Failure is not an option: How to get resilience right

| Commentary

If the past three years have taught Asian business leaders anything, it is to expect the unexpected. A pandemic. A war in Europe. Inflation. And then there are long-term issues such as climate change and the changing dynamics of globalization. In short, don’t expect a quiet life anytime soon.

No business can solve these problems on its own. What it can do, however, is prepare. When McKinsey examined the performance of more than 1,000 global companies during the 2008 to 2010 financial crisis, it found the most resilient ones suffered less during the downturn, recovered faster, and then kept going. That is why resilience matters: it is an essential element of competitive advantage.

The stakes may be higher for Asia than any other region because that’s where the action is. Asia is the world’s engine of growth, accounting for more than half of global investment over the past decade. It is also a leader in critical industries, such as semiconductors and technical and business innovation.

To stay strong and become more resilient, Asian companies need to focus on four areas.

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Asia accounts for more than half of global emissions. Moreover, all its biggest economies—China, India, Indonesia, Japan, and South Korea—have pledged to reach net zero. Asia could spend as much as $70 trillion in capital on new physical assets by 2027.

Because Asia is a manufacturing hub, cutting emissions could be difficult. But decarbonization can also be an opportunity to improve operations and resilience. For example, by leveraging digital technologies, electronics manufacturer Western Digital increased production at its site in Penang, Malaysia, while cutting energy consumption and emissions by more than 40 percent. It is possible to deliver both economic and environmental performance, for example by creating new markets for low- or zero-carbon offerings. Ultimately, sustainable systems create more value and build more resilience than traditional ones.

Supply chains

Companies have a once-in-a-generation opportunity to future proof their supply chains. This is a priority because, while disruption is unpredictable, it is all but inevitable—a known risk that can be managed. Consider Toyota. After the Tohoku earthquake in Japan in 2011, production was down for six months. To avoid this sort of disruption in the future, the carmaker regionalized its supply chains and addressed supplier vulnerabilities. When another earthquake hit in 2016, it lost production for just two weeks. That is resilience in action.

There are several ways to improve supply-chain resilience, including simulations of reality, optimization of plans, real-time supply-chain nerve-center monitoring, and integrated business plans. Regardless of the choice, companies must have a clear picture of each link and the risks to them. Research has found that companies that had such visibility, in the form of digital dashboards, were twice as likely to avoid supply-chain problems. That kind of data can be used to inform scenario planning. In addition, while many companies have a good sense of the risks facing their top-tier suppliers, very few have similar insights into lower tiers. Building resilience requires closing these knowledge gaps.

Asian women examining the shopping receipt at home - stock photo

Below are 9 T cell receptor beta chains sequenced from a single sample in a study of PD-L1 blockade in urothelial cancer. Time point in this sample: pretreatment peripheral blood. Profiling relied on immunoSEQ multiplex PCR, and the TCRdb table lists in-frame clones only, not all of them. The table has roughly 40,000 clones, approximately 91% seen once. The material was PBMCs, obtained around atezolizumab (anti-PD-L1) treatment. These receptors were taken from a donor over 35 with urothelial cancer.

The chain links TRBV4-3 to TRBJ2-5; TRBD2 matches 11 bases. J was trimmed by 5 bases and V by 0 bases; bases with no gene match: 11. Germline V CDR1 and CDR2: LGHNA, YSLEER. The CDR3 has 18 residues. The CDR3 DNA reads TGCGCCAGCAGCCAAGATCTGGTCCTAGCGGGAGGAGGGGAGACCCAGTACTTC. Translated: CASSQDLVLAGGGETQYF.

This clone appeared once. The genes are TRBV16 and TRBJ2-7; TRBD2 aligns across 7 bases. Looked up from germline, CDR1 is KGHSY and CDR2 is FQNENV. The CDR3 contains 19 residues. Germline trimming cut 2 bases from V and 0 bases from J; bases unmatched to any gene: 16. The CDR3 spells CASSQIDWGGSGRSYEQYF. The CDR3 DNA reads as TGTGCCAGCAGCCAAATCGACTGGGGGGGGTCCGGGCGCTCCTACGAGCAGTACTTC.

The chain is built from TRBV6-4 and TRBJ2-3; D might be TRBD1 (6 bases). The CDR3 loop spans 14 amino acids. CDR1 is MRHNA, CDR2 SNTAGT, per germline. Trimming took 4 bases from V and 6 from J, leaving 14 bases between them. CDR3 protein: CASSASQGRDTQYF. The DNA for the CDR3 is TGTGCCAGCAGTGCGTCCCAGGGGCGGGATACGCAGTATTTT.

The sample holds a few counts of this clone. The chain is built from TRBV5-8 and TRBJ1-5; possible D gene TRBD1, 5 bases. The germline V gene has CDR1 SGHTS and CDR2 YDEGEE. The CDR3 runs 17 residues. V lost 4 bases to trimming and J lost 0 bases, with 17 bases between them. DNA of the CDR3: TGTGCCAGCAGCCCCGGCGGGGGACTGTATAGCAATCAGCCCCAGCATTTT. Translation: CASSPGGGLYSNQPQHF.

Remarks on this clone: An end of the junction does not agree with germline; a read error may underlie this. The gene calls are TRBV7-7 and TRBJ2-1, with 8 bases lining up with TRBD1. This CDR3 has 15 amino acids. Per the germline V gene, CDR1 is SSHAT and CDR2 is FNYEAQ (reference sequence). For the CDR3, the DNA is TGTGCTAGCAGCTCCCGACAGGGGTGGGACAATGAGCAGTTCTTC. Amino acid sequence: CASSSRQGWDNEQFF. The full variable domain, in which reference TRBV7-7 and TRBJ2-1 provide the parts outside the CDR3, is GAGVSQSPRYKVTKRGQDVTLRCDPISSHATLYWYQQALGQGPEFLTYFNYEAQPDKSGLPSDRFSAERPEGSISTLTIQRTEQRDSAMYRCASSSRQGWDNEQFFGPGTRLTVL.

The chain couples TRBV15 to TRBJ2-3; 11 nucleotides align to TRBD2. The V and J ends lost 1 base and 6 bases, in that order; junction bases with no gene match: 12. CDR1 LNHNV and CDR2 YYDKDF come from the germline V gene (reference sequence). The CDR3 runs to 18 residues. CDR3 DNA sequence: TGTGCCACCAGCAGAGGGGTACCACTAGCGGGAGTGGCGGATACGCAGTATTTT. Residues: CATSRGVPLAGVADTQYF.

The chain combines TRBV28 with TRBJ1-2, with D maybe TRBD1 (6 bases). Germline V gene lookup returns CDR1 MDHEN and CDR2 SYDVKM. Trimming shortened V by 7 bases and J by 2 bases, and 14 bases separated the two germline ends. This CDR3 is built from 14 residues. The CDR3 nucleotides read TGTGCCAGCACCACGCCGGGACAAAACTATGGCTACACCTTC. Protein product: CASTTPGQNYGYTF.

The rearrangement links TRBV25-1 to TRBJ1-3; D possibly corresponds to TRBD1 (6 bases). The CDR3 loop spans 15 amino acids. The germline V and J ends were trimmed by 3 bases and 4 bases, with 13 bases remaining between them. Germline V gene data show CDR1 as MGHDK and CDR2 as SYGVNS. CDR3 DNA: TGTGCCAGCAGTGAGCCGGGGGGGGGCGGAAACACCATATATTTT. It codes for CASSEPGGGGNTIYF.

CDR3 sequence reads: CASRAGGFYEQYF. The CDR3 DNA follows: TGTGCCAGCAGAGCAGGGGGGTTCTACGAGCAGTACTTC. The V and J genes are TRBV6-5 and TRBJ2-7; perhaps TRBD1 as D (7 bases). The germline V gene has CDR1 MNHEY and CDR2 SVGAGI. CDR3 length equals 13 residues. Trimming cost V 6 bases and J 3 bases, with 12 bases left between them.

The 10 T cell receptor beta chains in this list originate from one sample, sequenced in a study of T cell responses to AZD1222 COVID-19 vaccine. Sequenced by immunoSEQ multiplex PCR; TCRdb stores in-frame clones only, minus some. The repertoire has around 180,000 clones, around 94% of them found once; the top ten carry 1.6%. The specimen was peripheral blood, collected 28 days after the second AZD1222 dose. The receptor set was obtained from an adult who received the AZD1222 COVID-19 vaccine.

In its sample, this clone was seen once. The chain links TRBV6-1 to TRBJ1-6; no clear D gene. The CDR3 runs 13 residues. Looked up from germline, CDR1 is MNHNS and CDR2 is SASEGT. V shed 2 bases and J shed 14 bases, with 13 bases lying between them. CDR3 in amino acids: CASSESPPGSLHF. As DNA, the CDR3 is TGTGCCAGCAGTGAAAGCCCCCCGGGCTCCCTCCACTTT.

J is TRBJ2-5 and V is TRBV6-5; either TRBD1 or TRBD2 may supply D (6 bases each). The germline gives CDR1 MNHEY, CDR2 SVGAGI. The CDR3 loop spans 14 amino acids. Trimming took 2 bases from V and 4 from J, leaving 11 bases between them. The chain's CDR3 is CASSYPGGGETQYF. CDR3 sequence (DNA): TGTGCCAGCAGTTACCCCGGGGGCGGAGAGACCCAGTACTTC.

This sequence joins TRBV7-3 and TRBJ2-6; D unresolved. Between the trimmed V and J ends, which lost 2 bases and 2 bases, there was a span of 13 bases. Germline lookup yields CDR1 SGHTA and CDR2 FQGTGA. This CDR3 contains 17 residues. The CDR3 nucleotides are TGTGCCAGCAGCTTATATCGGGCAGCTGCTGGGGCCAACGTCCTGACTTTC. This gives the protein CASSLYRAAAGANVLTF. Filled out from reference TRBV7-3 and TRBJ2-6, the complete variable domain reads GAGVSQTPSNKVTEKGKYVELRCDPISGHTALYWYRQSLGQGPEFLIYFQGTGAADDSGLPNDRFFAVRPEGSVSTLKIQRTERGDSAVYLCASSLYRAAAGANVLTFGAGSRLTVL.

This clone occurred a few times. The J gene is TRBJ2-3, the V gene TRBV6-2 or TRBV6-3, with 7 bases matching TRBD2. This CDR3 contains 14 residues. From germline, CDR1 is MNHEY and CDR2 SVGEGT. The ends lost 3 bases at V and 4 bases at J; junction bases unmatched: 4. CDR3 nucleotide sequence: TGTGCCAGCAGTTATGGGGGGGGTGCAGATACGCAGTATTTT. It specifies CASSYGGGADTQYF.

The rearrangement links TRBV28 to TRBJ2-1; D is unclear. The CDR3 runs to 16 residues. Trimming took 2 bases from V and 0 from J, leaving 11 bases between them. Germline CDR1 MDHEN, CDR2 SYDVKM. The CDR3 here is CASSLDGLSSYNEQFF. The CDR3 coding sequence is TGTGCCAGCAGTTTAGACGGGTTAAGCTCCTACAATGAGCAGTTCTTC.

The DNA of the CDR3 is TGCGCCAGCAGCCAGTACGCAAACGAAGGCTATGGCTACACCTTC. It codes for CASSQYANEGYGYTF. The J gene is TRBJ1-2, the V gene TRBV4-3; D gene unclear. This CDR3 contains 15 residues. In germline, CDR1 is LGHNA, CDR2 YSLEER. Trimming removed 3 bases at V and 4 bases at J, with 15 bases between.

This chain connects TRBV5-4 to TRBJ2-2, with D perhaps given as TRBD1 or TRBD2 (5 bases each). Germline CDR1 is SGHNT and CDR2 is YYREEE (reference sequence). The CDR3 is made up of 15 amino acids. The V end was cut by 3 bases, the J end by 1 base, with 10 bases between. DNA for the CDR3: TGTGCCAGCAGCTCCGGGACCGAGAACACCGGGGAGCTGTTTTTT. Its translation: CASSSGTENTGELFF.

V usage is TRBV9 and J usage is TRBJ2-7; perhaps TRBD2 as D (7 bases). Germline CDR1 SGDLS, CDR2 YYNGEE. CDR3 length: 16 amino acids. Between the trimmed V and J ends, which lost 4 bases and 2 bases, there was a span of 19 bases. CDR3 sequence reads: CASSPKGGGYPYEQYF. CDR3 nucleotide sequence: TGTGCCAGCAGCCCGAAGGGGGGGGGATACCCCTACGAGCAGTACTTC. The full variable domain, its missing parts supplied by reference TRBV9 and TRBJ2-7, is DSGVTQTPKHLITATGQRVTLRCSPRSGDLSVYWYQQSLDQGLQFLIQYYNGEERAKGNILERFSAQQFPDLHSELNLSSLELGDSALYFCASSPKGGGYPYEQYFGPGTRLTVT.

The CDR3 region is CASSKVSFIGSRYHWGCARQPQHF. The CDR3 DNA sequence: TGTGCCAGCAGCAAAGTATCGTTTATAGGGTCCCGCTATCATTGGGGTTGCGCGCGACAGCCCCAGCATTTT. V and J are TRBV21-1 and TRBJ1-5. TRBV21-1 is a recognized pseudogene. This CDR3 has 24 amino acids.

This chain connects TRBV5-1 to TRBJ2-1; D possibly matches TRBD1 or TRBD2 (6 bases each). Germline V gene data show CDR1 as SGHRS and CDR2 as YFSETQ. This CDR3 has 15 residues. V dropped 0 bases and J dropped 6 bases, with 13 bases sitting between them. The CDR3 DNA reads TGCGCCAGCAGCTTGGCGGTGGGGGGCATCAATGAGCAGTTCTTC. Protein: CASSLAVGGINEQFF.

Inflation in Asia: How leaders can prepare for volatility


While inflation is not as high in Asia as in other regions, it is higher than many markets are used to and it is ubiquitous—in just about every country and every sector, from labor to commodities. And then there is the uncertainty: no one knows where it is going. We recently asked 100 senior executives for their forecast: half said inflation would rise, half said it would fall. The point, then, is that businesses need to be equipped to deal with uncertainty. This is the moment for companies to take a deep look at their entire value chain and see what can be transformed to set them apart. By that, we mean reinvention, not belt-tightening. This can be an opportunity for radical product and service simplification, as well as the creation of higher upstream value and new business models.

Technology and digitization

COVID-19 accelerated the pace of digitization from slow and steady to warp speed. The sense of panic has reduced, but there should still be a sense of urgency, as there is a correlation between economic performance and effective digital transformations. By adopting an end-to-end digitization approach, it is possible to upgrade workforce skills and achieve markedly greater efficiency, productivity, and customer satisfaction. For example, when Agilent Technologies in Singapore deployed digital twins powered by the Internet of Things, AI, and robotic automation solutions, it increased output by 80 percent, productivity by 60 percent, and cycle time by 30 percent.

The guiding principle is to be both strategic and ambitious: digital strategies that involve incremental changes don’t deliver the economic success that bolder ones do. Top performers are more aggressive in developing and monetizing proprietary assets, and are ahead of the pack in terms of adoption of the public cloud.

These are big and varied issues, but they are closely related. For example, climate change cannot be addressed without cutting supply-chain emissions. Digital transformations that make companies more efficient also make them greener because every kilowatt-hour counts. And that is the point: resilience is not about getting one thing right but getting many things right, at the same time. That is how companies can prepare themselves for the future—whatever it brings.

This article originally appeared in The Business Times on December 20, 2022, and is reprinted here by permission.

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